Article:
Scam Lottery Win Assisted by Lottery Worker

A fraudulent national lottery jackpot claim for £2.5 million with a fake lottery ticket was made by 54 year old Edward Putman, St Albans Crown Court has heard. With assistance  by a Giles Knibbs, who worked for lottery operator Camelot.

In 2009 it is alleged that Putnam claimed the win for the 11th March 2009 draw on 28th August the same year, just days before the 6 month deadline to claim any prizes for that draw had passed.

Knibbs worked for Camelot for six years between 2004 – 2010 in their fraud department and the court heard that his role in the fraud perpetrated by Putman, was the creation of the false ticket that Putman used to claim the unclaimed jackpot. With Knibbs having seen a document detailing unclaimed big wins on the lottery, a ‘perfect’ fraudulent claim was set in motion.

The prosecutor in the case, alleges that Putman did not indeed hold a winning ticket for the 11th March lottery prize draw, with the actual ticket used to claim the unclaimed £2.5m prize being a forgery created by Knibbs.

The above came to light after Knibbs sadly took his own life in October 2015.  James Keeley for the prosecution said: “He did not hold the winning ticket, but a forgery created by Mr Knibbs. “

The court also heard the Mr Knibbs told friends that he had actually ‘created’ the winning ticket used by Putman, to claim the £2.5m jackpot available from the 11th March lottery draw. Which the prosecution further provides proof that Putman was provided the forged ticket in question by Knibbs. With Keeley further stating: “The veracity of his  narrative and thus credibility is strongly supported by the forged ticket which the defendant could not have acquired by legitimate means.”

The court also heard that prior to Mr Knibbs’s untimely death, in 2015, Mr Knibbs was of the opinion he had not received his ‘rightful’ share from the fraud. With a bitter argument between Putman and Knibbs ensuing in June 2015.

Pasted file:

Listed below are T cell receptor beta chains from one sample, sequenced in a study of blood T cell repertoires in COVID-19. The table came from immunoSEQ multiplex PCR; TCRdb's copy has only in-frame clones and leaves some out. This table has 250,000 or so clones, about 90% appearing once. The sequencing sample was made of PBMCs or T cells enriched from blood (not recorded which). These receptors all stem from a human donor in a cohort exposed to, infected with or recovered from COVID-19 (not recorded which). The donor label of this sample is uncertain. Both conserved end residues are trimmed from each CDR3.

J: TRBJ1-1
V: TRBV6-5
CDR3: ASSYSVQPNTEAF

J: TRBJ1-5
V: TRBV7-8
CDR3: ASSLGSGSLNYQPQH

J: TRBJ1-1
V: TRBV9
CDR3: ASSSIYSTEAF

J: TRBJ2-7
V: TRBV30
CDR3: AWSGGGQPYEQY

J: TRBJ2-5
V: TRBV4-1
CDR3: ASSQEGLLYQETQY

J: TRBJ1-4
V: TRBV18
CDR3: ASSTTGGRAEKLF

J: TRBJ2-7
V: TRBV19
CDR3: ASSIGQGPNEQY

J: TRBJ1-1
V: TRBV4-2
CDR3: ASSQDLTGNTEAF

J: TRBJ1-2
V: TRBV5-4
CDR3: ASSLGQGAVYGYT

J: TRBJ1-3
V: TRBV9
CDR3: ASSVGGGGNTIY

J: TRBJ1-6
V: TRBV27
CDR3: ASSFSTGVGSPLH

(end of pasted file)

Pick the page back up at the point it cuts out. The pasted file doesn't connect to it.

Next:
Evidence was also produced to the court suggesting that Knibbs had received £280,000 as payment for his part in the fraud. The prosecution also alleges that further smaller incremental payments totalling £50,000 were paid by Putman to Knibbs.

The actual forged ticket used by Putman was badly damaged and also missing the bottom section. However, on the 8th September 2009, Camelot decided it was genuine and paid Putman, with the prosecution stating that the lottery organiser had been conned.

The trial is likely to continue for a further two weeks.

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Simon Wright

Simon Wright

Simon Wright has been both a player and an observer of the online casino industry for over 15 years. His knowledge of the online casino industry – to include sports is massive. Not many folks have the experience or his knowledge about online gambling. His adoration of football is also noted. He has painted his house blue (Chelsea) and annoys his neighbors with local football songs on game days.

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